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Toyota forces non-regular workers to perform evoluntaryf activities


Toyota Motor forces its fixed-term contract workers to take part in QC (quality control)-Circle activities and other in-company informal groups, which are ostensibly run by workers as part of their gvoluntary activitiesh.


The QC-Circle is part of the gkaizenh campaign that Toyota imposes on workers to gimprove quality and increase productivity.h


QC-Circle participants set respective goals, such as gincreasing outputh or greducing defects,h and make suggestions regarding how to achieve them. They are called upon to make reports four times a year and submit them to their section manager.


The Toyota personnel department in a document makes it clear that workers on fixed-term contracts are advised to take part in the QC-Circle and other informal groups in the company. In workplaces, group leaders are telling fixed-term contract workers that git will be good for them to take part in the QC-Circle if they want to be employed as full-time workers in the future.h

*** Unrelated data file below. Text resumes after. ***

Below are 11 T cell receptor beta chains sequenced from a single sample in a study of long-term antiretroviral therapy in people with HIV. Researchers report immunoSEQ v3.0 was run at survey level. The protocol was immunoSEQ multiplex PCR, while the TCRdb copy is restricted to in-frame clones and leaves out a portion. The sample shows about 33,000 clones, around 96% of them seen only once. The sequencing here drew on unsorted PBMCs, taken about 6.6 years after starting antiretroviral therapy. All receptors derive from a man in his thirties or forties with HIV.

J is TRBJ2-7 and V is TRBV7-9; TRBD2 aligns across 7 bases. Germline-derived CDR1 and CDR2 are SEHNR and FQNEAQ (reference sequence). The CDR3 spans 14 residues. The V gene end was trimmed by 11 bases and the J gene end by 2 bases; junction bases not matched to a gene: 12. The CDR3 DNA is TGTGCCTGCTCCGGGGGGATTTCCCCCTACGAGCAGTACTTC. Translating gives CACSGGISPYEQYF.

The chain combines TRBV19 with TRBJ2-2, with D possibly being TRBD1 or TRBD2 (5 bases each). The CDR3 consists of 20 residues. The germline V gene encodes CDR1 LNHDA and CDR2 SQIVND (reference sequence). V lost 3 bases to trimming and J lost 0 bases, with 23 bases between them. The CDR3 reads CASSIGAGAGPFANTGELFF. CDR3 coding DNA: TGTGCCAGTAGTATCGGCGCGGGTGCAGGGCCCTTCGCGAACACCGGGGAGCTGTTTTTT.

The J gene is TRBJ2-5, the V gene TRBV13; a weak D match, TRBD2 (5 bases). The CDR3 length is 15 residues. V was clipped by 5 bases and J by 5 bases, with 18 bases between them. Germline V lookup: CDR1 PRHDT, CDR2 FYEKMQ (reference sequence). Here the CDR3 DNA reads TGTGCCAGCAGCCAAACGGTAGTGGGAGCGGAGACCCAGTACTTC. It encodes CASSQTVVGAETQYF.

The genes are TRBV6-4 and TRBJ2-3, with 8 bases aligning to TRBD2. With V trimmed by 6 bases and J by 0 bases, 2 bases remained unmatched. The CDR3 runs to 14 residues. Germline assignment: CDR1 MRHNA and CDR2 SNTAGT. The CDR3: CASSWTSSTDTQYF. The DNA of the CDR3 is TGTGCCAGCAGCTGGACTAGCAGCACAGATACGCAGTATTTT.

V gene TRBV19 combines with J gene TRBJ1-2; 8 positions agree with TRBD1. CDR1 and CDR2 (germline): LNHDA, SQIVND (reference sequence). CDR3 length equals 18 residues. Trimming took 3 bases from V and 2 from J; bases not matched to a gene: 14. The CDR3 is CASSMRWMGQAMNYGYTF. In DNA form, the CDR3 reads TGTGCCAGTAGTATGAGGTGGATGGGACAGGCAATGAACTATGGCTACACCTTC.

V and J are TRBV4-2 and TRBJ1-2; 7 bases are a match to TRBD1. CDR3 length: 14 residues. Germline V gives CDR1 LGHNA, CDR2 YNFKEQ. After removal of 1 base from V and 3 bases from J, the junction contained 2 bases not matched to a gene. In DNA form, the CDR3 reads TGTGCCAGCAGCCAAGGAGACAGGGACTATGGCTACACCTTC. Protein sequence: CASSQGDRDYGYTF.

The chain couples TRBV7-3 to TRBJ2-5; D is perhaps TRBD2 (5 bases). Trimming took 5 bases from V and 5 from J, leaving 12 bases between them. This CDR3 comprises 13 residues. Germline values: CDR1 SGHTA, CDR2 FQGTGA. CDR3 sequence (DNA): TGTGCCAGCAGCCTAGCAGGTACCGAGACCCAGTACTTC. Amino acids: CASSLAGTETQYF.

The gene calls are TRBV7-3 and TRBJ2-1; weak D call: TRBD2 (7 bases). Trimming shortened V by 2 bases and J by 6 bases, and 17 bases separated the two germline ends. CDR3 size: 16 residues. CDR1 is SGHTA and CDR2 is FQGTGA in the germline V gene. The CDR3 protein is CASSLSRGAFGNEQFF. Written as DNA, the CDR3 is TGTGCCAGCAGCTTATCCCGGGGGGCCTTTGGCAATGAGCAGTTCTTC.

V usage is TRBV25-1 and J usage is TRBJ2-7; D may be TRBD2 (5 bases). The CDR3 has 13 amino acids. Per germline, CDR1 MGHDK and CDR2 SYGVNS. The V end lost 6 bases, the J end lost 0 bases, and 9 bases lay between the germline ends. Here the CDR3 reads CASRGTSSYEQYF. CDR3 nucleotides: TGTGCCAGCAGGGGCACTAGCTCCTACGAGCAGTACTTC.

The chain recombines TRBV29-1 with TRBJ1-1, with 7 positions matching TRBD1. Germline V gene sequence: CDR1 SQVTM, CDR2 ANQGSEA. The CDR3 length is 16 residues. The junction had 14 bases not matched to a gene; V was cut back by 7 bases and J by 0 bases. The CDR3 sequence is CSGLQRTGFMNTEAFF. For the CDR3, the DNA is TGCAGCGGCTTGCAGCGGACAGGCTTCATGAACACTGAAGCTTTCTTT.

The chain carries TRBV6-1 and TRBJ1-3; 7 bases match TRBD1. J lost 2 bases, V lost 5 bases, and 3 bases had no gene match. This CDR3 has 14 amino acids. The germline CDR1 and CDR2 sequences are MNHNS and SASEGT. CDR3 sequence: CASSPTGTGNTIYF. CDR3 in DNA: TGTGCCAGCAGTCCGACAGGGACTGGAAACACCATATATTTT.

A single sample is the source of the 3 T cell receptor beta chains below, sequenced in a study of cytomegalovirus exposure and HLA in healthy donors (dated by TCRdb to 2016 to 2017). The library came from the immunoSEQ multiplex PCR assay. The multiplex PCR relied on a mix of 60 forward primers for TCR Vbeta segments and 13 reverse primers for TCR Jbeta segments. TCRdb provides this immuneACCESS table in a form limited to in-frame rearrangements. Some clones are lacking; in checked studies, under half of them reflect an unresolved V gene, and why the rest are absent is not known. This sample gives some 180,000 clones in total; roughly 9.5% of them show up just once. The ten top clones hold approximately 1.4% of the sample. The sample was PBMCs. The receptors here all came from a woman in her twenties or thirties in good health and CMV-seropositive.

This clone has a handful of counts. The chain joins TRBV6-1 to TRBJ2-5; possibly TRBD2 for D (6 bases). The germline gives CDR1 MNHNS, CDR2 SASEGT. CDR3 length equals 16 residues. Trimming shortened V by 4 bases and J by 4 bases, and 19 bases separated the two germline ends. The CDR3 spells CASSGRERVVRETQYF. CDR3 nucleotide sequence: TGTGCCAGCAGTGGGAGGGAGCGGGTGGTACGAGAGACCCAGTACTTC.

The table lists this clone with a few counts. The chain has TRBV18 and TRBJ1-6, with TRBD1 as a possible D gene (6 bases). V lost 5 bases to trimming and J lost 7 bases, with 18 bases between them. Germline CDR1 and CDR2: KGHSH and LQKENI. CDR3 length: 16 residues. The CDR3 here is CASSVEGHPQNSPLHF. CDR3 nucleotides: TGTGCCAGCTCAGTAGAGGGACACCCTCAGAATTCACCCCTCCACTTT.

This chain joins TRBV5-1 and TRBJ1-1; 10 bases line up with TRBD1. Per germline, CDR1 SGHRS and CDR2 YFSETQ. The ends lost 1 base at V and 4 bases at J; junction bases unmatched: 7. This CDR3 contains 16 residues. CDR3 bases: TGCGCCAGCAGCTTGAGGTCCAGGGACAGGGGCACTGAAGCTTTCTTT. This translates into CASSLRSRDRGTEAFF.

A Toyota worker said, gFull-time workers and fixed-term contract workers attend a 30-minute meeting four times a month. Those two hours are paid. But group leaders spend 4 or 5 hours at home making preparations for meetings and writing reports without pay.h


He also said, gIf Toyota wants fixed-term contract workers to participate in the QC-Circle, it should give them full-time positions. To begin with, all those fixed-term contract workers who can work in the same way as full-time workers should be employed as full-time workers. Workers should be paid for jobs under the name of evoluntary activitiesf.h 


Fixed-term contract workers are paid only about one-third as much as regular workersf. They are usually on a contract for less than three years.


In the lawsuit filed by the widow of Uchino Kenichi, a former Toyota worker who died at the age of 30 from overwork, the Nagoya District Court acknowledged that participation in QC-Circle activities should be recognized as part of paid work.


Labor Minister Masuzoe Yoichi, in response to Japanese Communist Party House of Councilors member Koike Akirafs probing questioning, said that the ministry will comply with the court ruling.

- Akahata, April 22, 2008



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